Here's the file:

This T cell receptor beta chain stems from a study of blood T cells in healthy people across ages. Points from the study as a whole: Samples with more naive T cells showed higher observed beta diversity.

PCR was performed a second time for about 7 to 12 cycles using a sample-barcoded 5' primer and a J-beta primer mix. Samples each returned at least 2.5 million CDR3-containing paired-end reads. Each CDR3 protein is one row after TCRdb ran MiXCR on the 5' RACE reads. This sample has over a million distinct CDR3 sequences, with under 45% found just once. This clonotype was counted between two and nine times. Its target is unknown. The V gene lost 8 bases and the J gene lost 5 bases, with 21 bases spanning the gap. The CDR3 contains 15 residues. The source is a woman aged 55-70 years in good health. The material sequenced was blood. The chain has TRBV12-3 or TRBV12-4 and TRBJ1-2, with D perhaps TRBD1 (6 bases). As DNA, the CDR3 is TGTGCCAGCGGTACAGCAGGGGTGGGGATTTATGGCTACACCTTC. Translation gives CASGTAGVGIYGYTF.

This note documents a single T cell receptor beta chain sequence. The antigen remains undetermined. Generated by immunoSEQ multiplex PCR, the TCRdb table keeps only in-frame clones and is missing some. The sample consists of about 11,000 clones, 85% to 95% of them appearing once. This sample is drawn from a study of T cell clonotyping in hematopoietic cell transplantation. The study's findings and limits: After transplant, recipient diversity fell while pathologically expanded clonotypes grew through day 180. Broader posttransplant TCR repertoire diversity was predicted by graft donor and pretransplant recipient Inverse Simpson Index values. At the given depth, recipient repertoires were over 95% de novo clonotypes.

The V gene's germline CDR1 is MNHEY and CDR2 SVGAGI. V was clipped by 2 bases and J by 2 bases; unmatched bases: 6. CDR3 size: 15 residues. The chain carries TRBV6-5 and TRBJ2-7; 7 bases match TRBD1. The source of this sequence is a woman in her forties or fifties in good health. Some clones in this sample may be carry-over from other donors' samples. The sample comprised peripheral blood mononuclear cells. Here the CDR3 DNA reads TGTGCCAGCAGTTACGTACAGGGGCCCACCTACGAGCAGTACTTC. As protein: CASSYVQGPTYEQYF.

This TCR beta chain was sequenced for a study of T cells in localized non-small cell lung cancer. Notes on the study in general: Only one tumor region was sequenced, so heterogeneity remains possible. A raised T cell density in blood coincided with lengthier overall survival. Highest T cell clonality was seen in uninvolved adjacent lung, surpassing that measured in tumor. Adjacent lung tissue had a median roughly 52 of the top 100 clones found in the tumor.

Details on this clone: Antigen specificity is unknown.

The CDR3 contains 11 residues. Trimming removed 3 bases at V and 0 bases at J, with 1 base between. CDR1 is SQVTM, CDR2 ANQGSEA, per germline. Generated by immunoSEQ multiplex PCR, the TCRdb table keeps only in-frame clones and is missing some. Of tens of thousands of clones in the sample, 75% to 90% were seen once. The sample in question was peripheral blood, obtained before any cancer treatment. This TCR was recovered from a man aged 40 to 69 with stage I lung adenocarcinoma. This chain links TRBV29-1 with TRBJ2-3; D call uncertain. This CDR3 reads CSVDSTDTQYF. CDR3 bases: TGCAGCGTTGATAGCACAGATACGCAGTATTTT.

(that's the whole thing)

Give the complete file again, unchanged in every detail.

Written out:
This T cell receptor beta chain stems from a study of blood T cells in healthy people across ages. Points from the study as a whole: Samples with more naive T cells showed higher observed beta diversity.

PCR was performed a second time for about 7 to 12 cycles using a sample-barcoded 5' primer and a J-beta primer mix. Samples each returned at least 2.5 million CDR3-containing paired-end reads. Each CDR3 protein is one row after TCRdb ran MiXCR on the 5' RACE reads. This sample has over a million distinct CDR3 sequences, with under 45% found just once. This clonotype was counted between two and nine times. Its target is unknown. The V gene lost 8 bases and the J gene lost 5 bases, with 21 bases spanning the gap. The CDR3 contains 15 residues. The source is a woman aged 55-70 years in good health. The material sequenced was blood. The chain has TRBV12-3 or TRBV12-4 and TRBJ1-2, with D perhaps TRBD1 (6 bases). As DNA, the CDR3 is TGTGCCAGCGGTACAGCAGGGGTGGGGATTTATGGCTACACCTTC. Translation gives CASGTAGVGIYGYTF.

This note documents a single T cell receptor beta chain sequence. The antigen remains undetermined. Generated by immunoSEQ multiplex PCR, the TCRdb table keeps only in-frame clones and is missing some. The sample consists of about 11,000 clones, 85% to 95% of them appearing once. This sample is drawn from a study of T cell clonotyping in hematopoietic cell transplantation. The study's findings and limits: After transplant, recipient diversity fell while pathologically expanded clonotypes grew through day 180. Broader posttransplant TCR repertoire diversity was predicted by graft donor and pretransplant recipient Inverse Simpson Index values. At the given depth, recipient repertoires were over 95% de novo clonotypes.

The V gene's germline CDR1 is MNHEY and CDR2 SVGAGI. V was clipped by 2 bases and J by 2 bases; unmatched bases: 6. CDR3 size: 15 residues. The chain carries TRBV6-5 and TRBJ2-7; 7 bases match TRBD1. The source of this sequence is a woman in her forties or fifties in good health. Some clones in this sample may be carry-over from other donors' samples. The sample comprised peripheral blood mononuclear cells. Here the CDR3 DNA reads TGTGCCAGCAGTTACGTACAGGGGCCCACCTACGAGCAGTACTTC. As protein: CASSYVQGPTYEQYF.

This TCR beta chain was sequenced for a study of T cells in localized non-small cell lung cancer. Notes on the study in general: Only one tumor region was sequenced, so heterogeneity remains possible. A raised T cell density in blood coincided with lengthier overall survival. Highest T cell clonality was seen in uninvolved adjacent lung, surpassing that measured in tumor. Adjacent lung tissue had a median roughly 52 of the top 100 clones found in the tumor.

Details on this clone: Antigen specificity is unknown.

The CDR3 contains 11 residues. Trimming removed 3 bases at V and 0 bases at J, with 1 base between. CDR1 is SQVTM, CDR2 ANQGSEA, per germline. Generated by immunoSEQ multiplex PCR, the TCRdb table keeps only in-frame clones and is missing some. Of tens of thousands of clones in the sample, 75% to 90% were seen once. The sample in question was peripheral blood, obtained before any cancer treatment. This TCR was recovered from a man aged 40 to 69 with stage I lung adenocarcinoma. This chain links TRBV29-1 with TRBJ2-3; D call uncertain. This CDR3 reads CSVDSTDTQYF. CDR3 bases: TGCAGCGTTGATAGCACAGATACGCAGTATTTT.